As the weather outside turns colder, the air becomes filled with the familiar song of howling winds and students’ muffled curses. This weekend, these tunes will be replaced by the sweet sounds of jazz for the 27th-annual Jazz Celebration Weekend.Lawrence’s renowned music festival begins the evening of Friday, Nov. 9 with a performance by jazz singer Patricia Barber, and concludes Saturday evening with a concert featuring Branford Marsalis. Despite these big names, the heart of the festival lies in the educational workshops that take place at the Conservatory all day Saturday.
Jazz weekend is really a celebration of education. According to Professor of Music Fred Sturm, Director of Jazz Studies and founder of the Jazz Celebration Weekend, “Jazz weekend offers an educational component that is unique. The educational clinicians focus upon aural training and improvisation, teaching each ensemble a jazz tune ‘by ear.’ They emphasize the jazz aural tradition, promote interactive skills, and illustrate the creative process in jazz.”
An important educational feature of the weekend is its noncompetitive nature. As Sturm explained, “There are no ratings, no awards, and no trophies. The festival provides a positive and motivational jump-start to many jazz programs early in the school year.”
One goal of the festival is to attract and inspire high school jazz musicians. This weekend, 800 vocal and instrumental students from five Midwestern states will perform in 50 different ensembles.
For a number of Lawrence jazz musicians, interacting with the high school musicians is a special part of the weekend. Jazz guitarist Evan Montgomery explained that the “high school kids get a chance to see college-level playing and check out the Lawrence jazz program. It’s also a nice chance for our jazz combos to perform for them.”
Along with members of Sinfonia, the music fraternity involved in setting up for the festival, Montgomery seemed excited at the prospect of fresh faces on campus this weekend.
When asked what the best part of jazz weekend is, he immediately responded, “High school girls.”
Drummer Andrew Green added,”…who play jazz.”
“And are 18, of course,” offered trombonist Ken Wiele, smiling.
While Jazz Weekend has been known to inspire high school students contemplating careers in music, the clinicians and educators also place great emphasis on jazz appreciation.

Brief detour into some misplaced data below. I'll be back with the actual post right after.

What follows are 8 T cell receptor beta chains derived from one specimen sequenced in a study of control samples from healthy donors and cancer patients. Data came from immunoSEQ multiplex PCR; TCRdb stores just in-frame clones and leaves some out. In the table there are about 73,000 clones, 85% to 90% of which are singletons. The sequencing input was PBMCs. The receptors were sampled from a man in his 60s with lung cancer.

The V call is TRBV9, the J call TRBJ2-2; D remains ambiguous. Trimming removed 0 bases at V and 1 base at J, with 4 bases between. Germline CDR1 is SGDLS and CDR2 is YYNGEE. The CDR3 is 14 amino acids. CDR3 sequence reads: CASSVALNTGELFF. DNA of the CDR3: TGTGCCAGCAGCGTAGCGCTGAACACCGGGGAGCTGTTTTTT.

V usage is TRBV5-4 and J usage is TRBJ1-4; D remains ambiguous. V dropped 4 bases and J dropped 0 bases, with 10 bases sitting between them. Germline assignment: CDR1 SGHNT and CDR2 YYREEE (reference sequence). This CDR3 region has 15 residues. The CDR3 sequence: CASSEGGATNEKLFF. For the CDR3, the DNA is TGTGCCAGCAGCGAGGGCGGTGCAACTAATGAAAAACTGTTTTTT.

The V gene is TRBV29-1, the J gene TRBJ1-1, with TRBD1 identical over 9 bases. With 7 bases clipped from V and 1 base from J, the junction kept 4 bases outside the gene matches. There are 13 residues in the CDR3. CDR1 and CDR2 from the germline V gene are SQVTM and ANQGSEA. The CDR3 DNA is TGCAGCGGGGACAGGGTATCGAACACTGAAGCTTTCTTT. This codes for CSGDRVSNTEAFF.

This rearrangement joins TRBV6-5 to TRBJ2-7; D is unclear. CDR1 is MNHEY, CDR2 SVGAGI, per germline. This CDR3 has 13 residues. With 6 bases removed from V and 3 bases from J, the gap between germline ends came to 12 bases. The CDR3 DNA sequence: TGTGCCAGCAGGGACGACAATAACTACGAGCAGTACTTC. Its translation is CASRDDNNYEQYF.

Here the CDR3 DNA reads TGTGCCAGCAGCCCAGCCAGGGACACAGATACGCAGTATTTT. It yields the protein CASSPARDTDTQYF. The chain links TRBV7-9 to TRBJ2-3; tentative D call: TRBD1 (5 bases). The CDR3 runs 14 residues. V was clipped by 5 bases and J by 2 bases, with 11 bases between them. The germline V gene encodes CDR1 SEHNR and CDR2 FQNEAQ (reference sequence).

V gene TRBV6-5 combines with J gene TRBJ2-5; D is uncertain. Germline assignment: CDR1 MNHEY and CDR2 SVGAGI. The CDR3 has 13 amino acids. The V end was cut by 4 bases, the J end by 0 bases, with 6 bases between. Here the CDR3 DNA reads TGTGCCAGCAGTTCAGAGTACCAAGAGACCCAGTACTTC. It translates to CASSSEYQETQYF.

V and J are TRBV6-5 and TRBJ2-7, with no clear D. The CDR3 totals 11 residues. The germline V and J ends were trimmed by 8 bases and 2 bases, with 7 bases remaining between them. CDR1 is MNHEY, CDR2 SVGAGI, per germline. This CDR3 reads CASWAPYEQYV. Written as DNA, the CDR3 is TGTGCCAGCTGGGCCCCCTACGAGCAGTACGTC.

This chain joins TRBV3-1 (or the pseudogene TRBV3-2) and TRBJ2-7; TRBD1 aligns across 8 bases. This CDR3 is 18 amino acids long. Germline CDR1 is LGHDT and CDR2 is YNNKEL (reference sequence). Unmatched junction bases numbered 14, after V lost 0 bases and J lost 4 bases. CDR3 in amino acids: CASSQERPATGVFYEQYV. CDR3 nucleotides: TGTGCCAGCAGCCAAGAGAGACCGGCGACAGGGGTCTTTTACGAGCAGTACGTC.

As Sturm said, “While the majority of festival attendees pursue professional careers outside of music, we hope that Jazz Weekend activities will educate them as consumers and supporters of the jazz art form.”
A special team of jazz educators from middle schools, high schools, and universities from around the country have been hired to serve as ensemble clinicians for the jazz weekend.
Sturm explained the clinicians’ enormous impact, saying that “they bring innovative teaching concepts and cutting edge pedagogy to the festival each fall, directly impacting the quality of school jazz education in this region of the country.”
Beyond reaching a large number of students, Jazz Celebration Weekend benefits the greater community by bringing big-name jazz artists to Appleton each November.
In the past, the Lawrence Memorial Chapel has housed legendary jazz players Zoot Sims, Gerry Mulligan, Dizzy Gillespie, and Wynton Marsalis. Early successes after the first Jazz Weekend in 1981 convinced Lawrence artist series planners to develop an annual Jazz Series in the 1990s.
This year, Lawrence student jazz groups will perform at venues outside the walls of the conservatory. Under the direction of Fred Sturm, the Lawrence University Jazz Ensemble will open for Branford Marsalis on Saturday evening at the PAC.
This is the first time that the festival has gone beyond the Lawrence campus.
Drummer Reed Flygt was equally excited about a performance venue a bit closer to home. “We are utilizing the great facilities of Lucinda’s,” he said.
Various jazz combos will perform at Lucy’s Saturday afternoon. Another notable group, the Lawrence Jazz Singers, will perform with Patricia Barber on Friday evening.
Jazz Celebration Weekend 2007 brings a famous jazz singer, a legendary saxophonist, and 800 high school jazz musicians to the Lawrence campus. Thinking again about that last group, Montgomery asked, “Can I put my number in the article?”
Who knows, maybe this weekend will be a good one for him. After all, jazz is in the air.